Born on N. Fifth
Everybody regretted that Mr. Herget had to be bedfast the last years of his life. He suffered a stroke in 1939 and had been unable to carry on a conversation successfully since. But in the 77 active years of his life, he blessed Pekin beyond measure. Those four score years reach back to the winter day of Jan 28, 1862, when he was born at 303 N. Fifth street, oldest child of George and Caroline Gainer Herget. When he was a small boy, the family moved to 629 Washington street. It was there that the father died Mar 11, 1914. The mother, who was born in Pekin in 1840, died in this family home on Aug 6, 1925.
Father Was Immigrant
The father had been born in 1833 in Hergerhausen, near Darmstadt, in Hesse, Germany. George’s brother was three years older. They were the sons of Phillip and Margaret Reuling Herget. John, when 19, migrated to America. Three years later, in 1852, when George became 19, he left the little German village and embarked at Harve, France, for the new world. Both John and George had learned from their father the trade of wagon makers, and after reaching America they first found work in Gettysburg, Pa., but they tarried briefly there, and in 1853 they took boat down the Ohio river and came back up the Mississippi and Illinois rivers to Pekin.
In Business With Father
Here they got jobs in the old T. and H. Smith carriage works, operated by Teis and Henry Smith, who employed many young Germans coming from the old country to escape murderous wars that have plagued that country to this day.
Only five years after coming to Pekin. George Herget started in retail grocery business. Two years later he was joined by his brother John, forming the partnership of J. and G. Herget. In 1870 they erected the store building at the corner of
Court and N. Fourth street, and shortly afterward George’s eldest son, Henry, became active in the business.
As a child Henry Herget attended the parochial school of St. Paul’s Evangelical church, and at 14 years of age he was confirmed by Rev. Kampmeier. He attended the Pekin Public schools and after that took a short course at the seminary at Elmhurst, Ill.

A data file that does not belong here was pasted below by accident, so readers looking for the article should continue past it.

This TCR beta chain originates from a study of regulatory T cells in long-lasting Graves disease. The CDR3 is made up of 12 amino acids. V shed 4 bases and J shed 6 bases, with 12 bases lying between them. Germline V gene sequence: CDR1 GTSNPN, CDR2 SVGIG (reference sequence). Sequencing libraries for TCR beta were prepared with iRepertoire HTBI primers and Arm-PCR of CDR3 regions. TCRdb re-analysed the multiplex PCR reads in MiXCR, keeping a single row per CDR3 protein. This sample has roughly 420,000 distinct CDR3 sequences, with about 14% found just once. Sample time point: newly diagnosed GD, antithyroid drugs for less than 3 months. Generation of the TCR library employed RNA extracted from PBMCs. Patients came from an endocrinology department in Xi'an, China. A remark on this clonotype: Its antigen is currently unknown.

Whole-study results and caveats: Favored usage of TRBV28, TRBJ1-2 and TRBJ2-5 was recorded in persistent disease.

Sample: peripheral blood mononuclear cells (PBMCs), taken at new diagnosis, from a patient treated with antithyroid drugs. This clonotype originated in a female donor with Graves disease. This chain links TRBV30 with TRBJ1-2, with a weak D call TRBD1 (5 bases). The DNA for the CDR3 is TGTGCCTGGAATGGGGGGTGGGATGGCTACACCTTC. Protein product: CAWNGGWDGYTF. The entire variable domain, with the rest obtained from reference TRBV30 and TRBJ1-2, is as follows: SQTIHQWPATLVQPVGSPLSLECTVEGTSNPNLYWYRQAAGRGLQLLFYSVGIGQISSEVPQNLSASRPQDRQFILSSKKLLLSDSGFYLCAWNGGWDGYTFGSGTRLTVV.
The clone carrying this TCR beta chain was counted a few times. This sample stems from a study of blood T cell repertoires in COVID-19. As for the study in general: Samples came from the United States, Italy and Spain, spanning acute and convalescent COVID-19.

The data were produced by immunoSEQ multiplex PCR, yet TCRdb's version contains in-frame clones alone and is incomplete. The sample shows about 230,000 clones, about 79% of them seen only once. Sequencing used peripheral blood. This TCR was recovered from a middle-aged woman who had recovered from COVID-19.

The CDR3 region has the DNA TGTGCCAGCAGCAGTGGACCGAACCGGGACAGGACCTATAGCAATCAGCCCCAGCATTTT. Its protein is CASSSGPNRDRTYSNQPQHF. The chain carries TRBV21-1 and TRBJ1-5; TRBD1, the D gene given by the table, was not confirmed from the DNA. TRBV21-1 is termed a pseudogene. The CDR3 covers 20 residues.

Wed Miss Aydelott
Oct 5, 1893, Mr. Herget married Helen A. Aydelott of 339 Buena Vista avenue and two years later they moved to their present home at 615 park Avenue. Sentiment for family tradition was strong in Mr. Herget and he made three trips to Europe. The first one was in 1895, the second in 1902, and the third in 1910. The old home of his father still stands in the well kept little German village, which is named after the family, and there are any of the older people of the village who remembered Henry Herget and will learn with regret of his passing.
Started Round World
The middle trip abroad was to have been a trip around the world. In that year Mrmrs Herget, accompanied by Mrmrs J. Harold Ross, Peoria, started east on a globe circling tour. Mr. Herget became ill at Franzens Bad in Bohemia. After improving somewhat, he and Mrs. Herget went to Copenhagen, Denmark, for a trip to the North Cape. While in Copenhagen, he had a relapse and was ill there for about seven weeks. After he recovered, they still planned to continue the trip, but after reaching Vienna, plans were changed and he and Mrs. Herget returned to Pekin.
A Friendship Of The Mission
Chief charity interest of Mr. Herget’s life, although he had many, was the Union Mission, to which he donated heavily and of which he was president. He has been instrumental in the improvement and upbuilding of this fine Mission, which has done a splendid work in Pekin for many decades. Great, indeed, is the Mission’s loss in Mr. Herget’s passing.
Mr. Herget was a member of the Tazewell club, Pekin Country club and the Union League club of Chicago. At one time he was a charter member of the National Foreign Trade council and the India House of New York. In 1914 he was honored by being elected president of the Illinois manufacturers association. A severe blow to Mr. Herget was the death of his younger brother, William P. Herget, who died July 22, 1941, some two years after Henry Herget suffered his stroke. The younger brother was president of the Herget bank and in the years 1920 to 1929, when Henry Herget lived in New York, William Herget became used to taking care of many of his older brother’s interests. A sister, Mrs. Adolph (Carrie) Harnish, died 30 odd years ago. Mr. Herget is survived by his widow, and a sister, Mrs. George Ehrlicher Sr.
Mr. Herget’s death removes a link with Pekin’s past. Also it removes from Pekin the man who did so much to make his city prosper that in 1940 the Pekin Association of Commerce presented to him a certificate of civic recognition.
Funeral services will be held Thursday morning at 11 o’clock at the Congregational church of which Mr. Herget was a member. The body will lie in state at the church from 10 until 11 o’clock.